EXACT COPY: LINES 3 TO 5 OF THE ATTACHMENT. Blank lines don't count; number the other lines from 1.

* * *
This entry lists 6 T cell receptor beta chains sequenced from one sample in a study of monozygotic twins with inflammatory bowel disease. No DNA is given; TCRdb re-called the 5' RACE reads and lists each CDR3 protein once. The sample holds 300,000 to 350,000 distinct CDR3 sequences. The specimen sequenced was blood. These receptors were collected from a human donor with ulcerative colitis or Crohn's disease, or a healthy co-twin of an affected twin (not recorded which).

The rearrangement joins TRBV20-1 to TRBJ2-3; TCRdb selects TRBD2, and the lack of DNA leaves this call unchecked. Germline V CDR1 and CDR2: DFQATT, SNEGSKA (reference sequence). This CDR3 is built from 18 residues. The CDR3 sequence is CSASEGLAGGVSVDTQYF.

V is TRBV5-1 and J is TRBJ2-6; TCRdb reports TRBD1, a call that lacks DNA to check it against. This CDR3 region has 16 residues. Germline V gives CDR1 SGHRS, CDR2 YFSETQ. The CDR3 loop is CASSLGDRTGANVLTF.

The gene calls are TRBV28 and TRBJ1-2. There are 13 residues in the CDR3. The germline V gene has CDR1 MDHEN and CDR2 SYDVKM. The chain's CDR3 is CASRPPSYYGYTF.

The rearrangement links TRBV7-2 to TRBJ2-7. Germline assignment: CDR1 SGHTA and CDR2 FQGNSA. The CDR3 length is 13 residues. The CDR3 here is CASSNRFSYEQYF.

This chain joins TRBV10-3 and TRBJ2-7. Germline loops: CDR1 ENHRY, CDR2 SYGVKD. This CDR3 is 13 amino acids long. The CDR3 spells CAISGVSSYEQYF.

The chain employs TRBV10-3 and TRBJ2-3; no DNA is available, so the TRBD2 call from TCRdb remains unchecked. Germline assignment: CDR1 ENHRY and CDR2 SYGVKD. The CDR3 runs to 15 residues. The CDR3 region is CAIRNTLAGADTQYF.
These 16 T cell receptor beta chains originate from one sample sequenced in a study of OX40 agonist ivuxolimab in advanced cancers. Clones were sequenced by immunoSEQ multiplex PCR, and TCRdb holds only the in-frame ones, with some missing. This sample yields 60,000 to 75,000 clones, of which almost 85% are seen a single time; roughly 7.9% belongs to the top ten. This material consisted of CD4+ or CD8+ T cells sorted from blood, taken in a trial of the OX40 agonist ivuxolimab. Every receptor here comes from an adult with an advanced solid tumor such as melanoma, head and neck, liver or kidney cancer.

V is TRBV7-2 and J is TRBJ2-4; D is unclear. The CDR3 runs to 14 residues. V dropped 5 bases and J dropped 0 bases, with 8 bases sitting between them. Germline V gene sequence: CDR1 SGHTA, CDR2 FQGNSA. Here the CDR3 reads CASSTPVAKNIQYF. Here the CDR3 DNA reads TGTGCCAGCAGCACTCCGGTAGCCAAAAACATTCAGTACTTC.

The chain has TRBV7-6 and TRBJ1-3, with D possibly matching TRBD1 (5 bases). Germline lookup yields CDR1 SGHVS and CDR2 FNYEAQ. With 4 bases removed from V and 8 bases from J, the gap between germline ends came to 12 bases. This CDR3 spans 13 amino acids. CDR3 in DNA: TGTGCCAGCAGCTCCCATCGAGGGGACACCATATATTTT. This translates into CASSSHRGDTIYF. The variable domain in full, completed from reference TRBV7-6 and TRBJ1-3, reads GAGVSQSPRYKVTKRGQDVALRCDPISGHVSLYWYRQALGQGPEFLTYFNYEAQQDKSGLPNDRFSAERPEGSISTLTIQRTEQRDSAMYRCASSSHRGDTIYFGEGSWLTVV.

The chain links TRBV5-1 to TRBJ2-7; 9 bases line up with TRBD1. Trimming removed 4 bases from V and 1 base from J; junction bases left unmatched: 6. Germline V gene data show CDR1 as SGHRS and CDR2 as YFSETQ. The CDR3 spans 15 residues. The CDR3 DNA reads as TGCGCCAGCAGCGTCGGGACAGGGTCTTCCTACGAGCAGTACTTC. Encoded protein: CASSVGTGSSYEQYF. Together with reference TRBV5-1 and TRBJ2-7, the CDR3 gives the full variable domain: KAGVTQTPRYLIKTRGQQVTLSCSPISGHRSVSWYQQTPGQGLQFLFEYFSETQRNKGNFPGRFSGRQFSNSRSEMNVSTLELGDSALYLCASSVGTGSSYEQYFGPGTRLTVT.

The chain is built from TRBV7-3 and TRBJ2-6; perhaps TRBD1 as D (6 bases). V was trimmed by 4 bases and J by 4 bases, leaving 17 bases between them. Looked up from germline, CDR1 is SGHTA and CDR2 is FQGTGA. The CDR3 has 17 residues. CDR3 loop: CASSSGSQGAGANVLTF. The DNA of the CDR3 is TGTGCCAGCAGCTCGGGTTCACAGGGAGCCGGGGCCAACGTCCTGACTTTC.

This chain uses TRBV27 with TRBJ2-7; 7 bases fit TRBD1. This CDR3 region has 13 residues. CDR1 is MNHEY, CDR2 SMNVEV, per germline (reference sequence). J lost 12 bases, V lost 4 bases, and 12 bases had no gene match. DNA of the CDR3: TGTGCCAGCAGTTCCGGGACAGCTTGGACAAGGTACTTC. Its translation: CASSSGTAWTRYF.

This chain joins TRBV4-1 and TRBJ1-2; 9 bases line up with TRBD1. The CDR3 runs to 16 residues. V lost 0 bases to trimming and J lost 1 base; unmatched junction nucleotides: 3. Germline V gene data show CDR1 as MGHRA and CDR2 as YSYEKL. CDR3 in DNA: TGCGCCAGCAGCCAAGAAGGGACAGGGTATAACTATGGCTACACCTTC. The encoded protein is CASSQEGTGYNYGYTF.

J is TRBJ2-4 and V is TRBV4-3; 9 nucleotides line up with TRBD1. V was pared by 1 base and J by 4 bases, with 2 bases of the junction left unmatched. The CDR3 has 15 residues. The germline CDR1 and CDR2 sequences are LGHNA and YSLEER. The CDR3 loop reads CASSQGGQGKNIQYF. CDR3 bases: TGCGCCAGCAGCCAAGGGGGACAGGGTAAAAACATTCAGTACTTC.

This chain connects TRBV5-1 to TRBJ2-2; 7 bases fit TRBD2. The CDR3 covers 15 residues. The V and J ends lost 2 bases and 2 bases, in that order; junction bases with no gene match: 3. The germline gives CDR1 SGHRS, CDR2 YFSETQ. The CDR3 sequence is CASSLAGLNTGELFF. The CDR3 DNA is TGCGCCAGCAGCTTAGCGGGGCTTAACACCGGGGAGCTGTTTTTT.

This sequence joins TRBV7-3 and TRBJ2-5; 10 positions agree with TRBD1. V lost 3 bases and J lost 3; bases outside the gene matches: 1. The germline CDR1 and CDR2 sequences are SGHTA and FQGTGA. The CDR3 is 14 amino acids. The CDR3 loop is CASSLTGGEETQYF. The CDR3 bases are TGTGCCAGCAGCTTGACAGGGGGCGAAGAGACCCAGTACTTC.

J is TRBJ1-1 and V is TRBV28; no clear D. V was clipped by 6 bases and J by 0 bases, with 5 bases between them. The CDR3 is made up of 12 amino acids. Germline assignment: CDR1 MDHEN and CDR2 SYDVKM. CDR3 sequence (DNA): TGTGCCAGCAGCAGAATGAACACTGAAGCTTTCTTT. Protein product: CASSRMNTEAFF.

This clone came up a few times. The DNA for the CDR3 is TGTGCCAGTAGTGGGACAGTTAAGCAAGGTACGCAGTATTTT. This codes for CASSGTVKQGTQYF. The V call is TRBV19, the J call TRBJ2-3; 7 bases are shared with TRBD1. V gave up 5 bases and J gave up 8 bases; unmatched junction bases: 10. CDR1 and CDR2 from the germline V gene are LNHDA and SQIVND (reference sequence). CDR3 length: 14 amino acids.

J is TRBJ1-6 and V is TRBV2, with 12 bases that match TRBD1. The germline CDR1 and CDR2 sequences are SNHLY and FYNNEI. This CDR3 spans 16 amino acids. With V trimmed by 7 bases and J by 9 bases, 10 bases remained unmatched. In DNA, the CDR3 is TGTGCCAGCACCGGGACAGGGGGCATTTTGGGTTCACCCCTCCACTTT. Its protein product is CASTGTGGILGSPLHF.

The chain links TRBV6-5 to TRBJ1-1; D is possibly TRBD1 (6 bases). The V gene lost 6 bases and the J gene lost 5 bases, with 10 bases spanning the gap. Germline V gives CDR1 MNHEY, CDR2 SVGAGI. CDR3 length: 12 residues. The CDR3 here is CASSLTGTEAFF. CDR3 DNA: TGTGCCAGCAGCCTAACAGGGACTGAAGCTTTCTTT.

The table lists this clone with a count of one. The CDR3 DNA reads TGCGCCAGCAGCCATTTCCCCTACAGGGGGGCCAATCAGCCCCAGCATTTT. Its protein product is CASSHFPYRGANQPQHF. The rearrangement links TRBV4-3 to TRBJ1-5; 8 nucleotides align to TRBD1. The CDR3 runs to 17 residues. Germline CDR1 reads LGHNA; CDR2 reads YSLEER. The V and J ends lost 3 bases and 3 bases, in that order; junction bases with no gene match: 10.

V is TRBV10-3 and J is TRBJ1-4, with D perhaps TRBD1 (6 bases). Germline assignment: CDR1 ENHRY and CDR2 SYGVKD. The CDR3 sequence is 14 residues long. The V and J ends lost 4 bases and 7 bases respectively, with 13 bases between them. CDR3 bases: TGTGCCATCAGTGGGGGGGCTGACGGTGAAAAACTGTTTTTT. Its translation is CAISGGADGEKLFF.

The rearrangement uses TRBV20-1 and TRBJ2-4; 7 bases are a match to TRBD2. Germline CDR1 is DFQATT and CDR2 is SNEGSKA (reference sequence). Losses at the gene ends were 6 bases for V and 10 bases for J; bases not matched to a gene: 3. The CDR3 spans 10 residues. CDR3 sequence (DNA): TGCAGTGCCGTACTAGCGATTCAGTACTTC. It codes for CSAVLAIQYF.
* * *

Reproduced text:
V is TRBV5-1 and J is TRBJ2-6; TCRdb reports TRBD1, a call that lacks DNA to check it against. This CDR3 region has 16 residues. Germline V gives CDR1 SGHRS, CDR2 YFSETQ. The CDR3 loop is CASSLGDRTGANVLTF.

The gene calls are TRBV28 and TRBJ1-2. There are 13 residues in the CDR3. The germline V gene has CDR1 MDHEN and CDR2 SYDVKM. The chain's CDR3 is CASRPPSYYGYTF.

The rearrangement links TRBV7-2 to TRBJ2-7. Germline assignment: CDR1 SGHTA and CDR2 FQGNSA. The CDR3 length is 13 residues. The CDR3 here is CASSNRFSYEQYF.